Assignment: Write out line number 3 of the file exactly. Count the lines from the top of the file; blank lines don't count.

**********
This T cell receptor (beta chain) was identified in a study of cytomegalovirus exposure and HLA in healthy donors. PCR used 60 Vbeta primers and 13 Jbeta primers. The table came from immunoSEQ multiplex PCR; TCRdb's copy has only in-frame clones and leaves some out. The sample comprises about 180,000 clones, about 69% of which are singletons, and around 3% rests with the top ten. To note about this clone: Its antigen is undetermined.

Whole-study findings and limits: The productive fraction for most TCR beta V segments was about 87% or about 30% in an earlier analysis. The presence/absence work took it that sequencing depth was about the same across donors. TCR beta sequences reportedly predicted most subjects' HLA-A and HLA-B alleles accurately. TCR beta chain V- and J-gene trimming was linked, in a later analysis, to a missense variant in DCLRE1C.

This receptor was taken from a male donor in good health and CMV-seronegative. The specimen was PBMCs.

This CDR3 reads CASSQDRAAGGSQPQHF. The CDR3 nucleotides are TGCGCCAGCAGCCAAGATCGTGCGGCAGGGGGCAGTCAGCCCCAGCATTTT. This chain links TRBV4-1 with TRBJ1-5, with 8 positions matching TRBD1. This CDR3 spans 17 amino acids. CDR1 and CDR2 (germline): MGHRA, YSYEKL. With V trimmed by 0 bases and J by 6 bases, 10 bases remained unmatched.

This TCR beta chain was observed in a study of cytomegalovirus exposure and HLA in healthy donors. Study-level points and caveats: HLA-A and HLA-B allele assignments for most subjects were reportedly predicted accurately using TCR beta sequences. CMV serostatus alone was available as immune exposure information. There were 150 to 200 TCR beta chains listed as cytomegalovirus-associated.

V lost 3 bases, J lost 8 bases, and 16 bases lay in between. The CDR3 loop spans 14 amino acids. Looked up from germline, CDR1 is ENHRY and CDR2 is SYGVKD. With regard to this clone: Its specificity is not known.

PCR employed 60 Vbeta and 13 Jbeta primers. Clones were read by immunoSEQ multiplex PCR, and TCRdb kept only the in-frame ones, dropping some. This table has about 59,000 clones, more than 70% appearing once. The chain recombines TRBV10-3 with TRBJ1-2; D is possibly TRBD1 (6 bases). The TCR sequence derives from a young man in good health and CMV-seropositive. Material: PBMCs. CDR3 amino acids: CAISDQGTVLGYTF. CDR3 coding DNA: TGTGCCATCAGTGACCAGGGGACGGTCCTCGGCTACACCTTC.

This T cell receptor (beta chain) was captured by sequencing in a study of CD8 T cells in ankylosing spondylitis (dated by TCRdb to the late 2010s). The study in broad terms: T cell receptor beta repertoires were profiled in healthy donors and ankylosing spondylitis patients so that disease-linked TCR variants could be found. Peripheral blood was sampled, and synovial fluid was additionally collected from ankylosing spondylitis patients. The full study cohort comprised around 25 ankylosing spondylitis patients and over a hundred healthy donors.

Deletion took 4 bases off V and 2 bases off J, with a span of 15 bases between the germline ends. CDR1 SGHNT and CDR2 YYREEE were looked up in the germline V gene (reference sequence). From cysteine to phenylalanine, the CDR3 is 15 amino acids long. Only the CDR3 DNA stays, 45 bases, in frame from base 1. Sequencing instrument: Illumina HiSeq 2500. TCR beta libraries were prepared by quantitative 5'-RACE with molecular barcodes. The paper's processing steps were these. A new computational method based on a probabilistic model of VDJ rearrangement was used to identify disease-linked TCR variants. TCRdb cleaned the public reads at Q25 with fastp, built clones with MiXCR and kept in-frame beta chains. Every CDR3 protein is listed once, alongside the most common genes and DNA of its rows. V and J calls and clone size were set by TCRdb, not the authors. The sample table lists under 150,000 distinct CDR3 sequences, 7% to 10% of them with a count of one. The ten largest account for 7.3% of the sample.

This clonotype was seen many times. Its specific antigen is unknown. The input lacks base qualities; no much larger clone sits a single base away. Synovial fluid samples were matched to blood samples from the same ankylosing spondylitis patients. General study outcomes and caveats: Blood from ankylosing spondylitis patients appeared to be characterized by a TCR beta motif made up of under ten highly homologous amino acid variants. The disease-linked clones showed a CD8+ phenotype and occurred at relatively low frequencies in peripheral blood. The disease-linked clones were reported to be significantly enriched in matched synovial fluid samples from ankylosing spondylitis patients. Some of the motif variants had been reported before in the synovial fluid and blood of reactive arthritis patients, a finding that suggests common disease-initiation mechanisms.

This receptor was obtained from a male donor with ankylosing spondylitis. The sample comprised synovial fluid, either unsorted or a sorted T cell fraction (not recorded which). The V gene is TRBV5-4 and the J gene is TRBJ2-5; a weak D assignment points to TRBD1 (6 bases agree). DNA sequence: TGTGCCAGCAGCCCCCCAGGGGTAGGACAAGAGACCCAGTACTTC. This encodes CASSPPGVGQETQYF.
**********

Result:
This receptor was taken from a male donor in good health and CMV-seronegative. The specimen was PBMCs.